Jodie joined McPin as a Young Person Co-Researcher on the Blueprint project. Having graduated with a BSc in Psychology from Newcastle University this year, she is currently studying towards an MSc in Cognitive Development and Disorders at the University of Leeds. Previously, she worked as a Research Assistant at Newcastle University, where she investigated potential barriers and facilitators to organ donation in individuals from Black, Asian and minority ethnic backgrounds. She has a passion for mental health and wellbeing, especially among young people and those with developmental difficulties. By joining The McPin Foundation, Jodie aims to use her lived experiences of mental illness to contribute to meaningful research, helping to improve the mental-health experiences of others.

Jodie Crooks, Co-Researcher for the Blueprint Project
Jodie Crooks, Co-Researcher for the Blueprint Project

Keeya Saund

My name is Keeya. I am currently working as an Honorary Assistant Psychologist in CAMHS Solent NHS Trust. I have just graduated with BSc Psychology from Cardiff University. I loved conducting my final year dissertation on the relationship between mindfulness, resilience, self-concept clarity and resilience. I hope to one day become a Counselling Psychologist. I am very excited to be a part of the Blueprint Project to help create a model that can improve service user access to effective mental health support.

Keeyla Saund, Co-Researcher for the Blueprint Project
Keeyla Saund, Co-Researcher for the Blueprint Project

Bekah Carrington

Bekah has recently joined McPin as a co-researcher on the Blueprint Project, using lived experience to help in the project exploring children and young people’s experiences of mental health services. She is currently studying Psychology at the University of Southampton where her final year research project will be looking at service engagement within psychosis populations. She has previously worked as an Honorary Student Psychologist in an EIP team, particularly enjoying the opportunity to develop their support for family members. She is looking forward to working with McPin to make some positive changes for young people and their families, and to explore the ways that lived experience can be used to enrich research.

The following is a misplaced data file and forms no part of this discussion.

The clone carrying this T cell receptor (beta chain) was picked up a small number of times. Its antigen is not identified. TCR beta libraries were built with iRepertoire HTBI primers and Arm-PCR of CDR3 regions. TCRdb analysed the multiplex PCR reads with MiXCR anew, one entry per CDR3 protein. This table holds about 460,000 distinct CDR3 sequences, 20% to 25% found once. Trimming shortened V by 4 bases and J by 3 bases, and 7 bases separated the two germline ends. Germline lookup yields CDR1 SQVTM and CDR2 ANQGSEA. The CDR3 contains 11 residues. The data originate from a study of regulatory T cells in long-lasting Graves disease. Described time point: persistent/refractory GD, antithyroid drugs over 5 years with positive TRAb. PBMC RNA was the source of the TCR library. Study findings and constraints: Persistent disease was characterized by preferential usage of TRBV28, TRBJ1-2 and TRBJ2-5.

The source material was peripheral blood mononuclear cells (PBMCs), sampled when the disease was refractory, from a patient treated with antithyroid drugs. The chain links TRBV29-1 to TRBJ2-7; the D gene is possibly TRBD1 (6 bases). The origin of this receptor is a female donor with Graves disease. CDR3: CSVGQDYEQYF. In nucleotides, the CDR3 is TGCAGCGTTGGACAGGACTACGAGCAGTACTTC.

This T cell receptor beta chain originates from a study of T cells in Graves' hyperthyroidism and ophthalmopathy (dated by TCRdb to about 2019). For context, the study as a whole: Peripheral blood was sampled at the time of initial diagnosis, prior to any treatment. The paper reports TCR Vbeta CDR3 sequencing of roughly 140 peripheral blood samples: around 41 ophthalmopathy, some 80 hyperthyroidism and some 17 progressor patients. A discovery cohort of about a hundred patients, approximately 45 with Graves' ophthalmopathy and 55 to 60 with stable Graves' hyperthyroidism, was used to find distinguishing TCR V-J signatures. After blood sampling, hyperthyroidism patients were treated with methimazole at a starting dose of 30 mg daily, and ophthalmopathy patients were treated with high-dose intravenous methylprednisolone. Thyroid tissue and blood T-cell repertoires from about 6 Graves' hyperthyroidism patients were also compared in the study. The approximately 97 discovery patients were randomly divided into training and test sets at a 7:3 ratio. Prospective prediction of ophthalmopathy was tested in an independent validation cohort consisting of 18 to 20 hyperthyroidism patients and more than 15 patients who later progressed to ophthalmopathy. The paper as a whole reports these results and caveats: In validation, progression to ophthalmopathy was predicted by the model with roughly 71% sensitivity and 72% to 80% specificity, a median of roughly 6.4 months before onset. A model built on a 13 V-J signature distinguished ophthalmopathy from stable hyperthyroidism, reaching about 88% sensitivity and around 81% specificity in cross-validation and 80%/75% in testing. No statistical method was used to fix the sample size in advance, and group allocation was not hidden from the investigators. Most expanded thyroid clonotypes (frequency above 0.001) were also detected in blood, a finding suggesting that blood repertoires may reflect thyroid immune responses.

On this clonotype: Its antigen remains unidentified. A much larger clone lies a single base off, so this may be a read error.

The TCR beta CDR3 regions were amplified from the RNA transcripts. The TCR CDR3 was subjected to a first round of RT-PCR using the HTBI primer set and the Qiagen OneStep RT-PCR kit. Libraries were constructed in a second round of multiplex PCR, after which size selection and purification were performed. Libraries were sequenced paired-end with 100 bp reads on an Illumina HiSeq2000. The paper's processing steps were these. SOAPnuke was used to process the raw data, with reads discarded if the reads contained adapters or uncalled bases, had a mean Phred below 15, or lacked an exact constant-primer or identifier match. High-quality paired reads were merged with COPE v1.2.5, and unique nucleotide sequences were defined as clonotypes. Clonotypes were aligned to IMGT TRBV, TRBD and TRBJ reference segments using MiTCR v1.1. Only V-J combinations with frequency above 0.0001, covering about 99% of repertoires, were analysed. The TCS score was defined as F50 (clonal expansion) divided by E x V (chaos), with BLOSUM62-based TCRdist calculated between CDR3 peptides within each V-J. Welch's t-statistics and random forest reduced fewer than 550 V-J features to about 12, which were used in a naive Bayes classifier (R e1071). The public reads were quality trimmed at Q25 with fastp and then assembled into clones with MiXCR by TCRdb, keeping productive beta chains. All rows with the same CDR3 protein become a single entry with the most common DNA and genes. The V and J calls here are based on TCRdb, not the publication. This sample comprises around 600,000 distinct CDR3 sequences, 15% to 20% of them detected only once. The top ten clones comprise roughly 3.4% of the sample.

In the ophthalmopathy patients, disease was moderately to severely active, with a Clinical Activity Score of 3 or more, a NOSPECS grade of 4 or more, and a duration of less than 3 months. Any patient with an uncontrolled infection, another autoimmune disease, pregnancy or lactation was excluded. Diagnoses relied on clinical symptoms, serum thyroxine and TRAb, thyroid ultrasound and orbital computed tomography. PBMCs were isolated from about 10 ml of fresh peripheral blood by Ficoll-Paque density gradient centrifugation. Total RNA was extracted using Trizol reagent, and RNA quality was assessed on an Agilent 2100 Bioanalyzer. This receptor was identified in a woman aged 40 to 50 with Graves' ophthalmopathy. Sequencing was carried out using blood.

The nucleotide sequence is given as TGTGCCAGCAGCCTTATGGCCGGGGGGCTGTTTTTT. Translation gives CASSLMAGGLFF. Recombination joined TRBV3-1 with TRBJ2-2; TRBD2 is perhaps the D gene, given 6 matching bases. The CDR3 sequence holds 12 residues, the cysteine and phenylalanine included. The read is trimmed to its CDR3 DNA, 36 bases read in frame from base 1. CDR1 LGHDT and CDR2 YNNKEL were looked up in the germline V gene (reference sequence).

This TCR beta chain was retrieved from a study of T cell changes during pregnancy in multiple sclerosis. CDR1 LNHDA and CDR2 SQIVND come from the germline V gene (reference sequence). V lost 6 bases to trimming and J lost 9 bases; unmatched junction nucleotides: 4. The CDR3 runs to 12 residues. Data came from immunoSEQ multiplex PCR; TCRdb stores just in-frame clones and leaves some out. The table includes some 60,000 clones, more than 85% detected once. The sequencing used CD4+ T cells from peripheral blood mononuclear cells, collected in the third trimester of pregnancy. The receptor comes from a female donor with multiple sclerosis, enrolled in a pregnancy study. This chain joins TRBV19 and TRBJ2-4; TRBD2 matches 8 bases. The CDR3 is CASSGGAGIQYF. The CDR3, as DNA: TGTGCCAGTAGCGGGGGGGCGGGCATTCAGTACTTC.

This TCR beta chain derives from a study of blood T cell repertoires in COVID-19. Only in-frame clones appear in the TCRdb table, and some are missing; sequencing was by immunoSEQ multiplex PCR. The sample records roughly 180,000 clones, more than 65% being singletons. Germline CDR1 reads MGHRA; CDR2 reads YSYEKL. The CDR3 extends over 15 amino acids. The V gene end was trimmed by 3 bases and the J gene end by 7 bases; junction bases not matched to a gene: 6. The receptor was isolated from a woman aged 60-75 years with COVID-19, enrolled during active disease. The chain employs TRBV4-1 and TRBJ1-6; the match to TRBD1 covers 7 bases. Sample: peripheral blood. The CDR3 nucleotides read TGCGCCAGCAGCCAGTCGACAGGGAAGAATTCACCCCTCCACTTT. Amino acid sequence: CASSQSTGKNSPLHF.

Bekah Carrington, Co-Researcher for the Blueprint Project
Bekah Carrington, Co-Researcher for the Blueprint Project

Georgia Naughton

Georgia is from Sheffield but moved to Manchester in 2015 where she completed an undergraduate degree in psychology before going on to do a Masters in research and experimental psychology. She’s really interested in the blueprint project as it’s so important, now more than ever that mental health services for young people are the best and most accessible they can possibly be. It’ll be great to work with a team of other like-minded people aiming to find out how this can be done for children and young people. Georgia is really passionate about mental health research and this is something she hopes to pursue in the future. In her spare time, she really enjoys cooking and baking, as well as going to the gym and really gotten into running during lockdown.

Georgia Naughton, Co-Researcher for the Blueprint Project
Georgia Naughton, Co-Researcher for the Blueprint Project

Clare Walsby

Clare joined the McPin Foundation as Operations Manager in May 2019.  After training and working as a dancer, Clare has been involved in a variety of different roles in the charity and education sectors.  Her passion for using her administrative and management skills to support others was ignited by working at Hillcroft College, an educational charity for women.  There, she worked with women in a residential environment to help them overcome their fear of exams and assessment, providing them with access to additional support and enabling them to achieve their full potential.  By joining McPin, Clare hopes to use her skills to support and assist those working to increase understanding of mental health and be part of the movement towards a more open conversation on mental health and wellbeing issues.

Clare Walsby, Operations Manager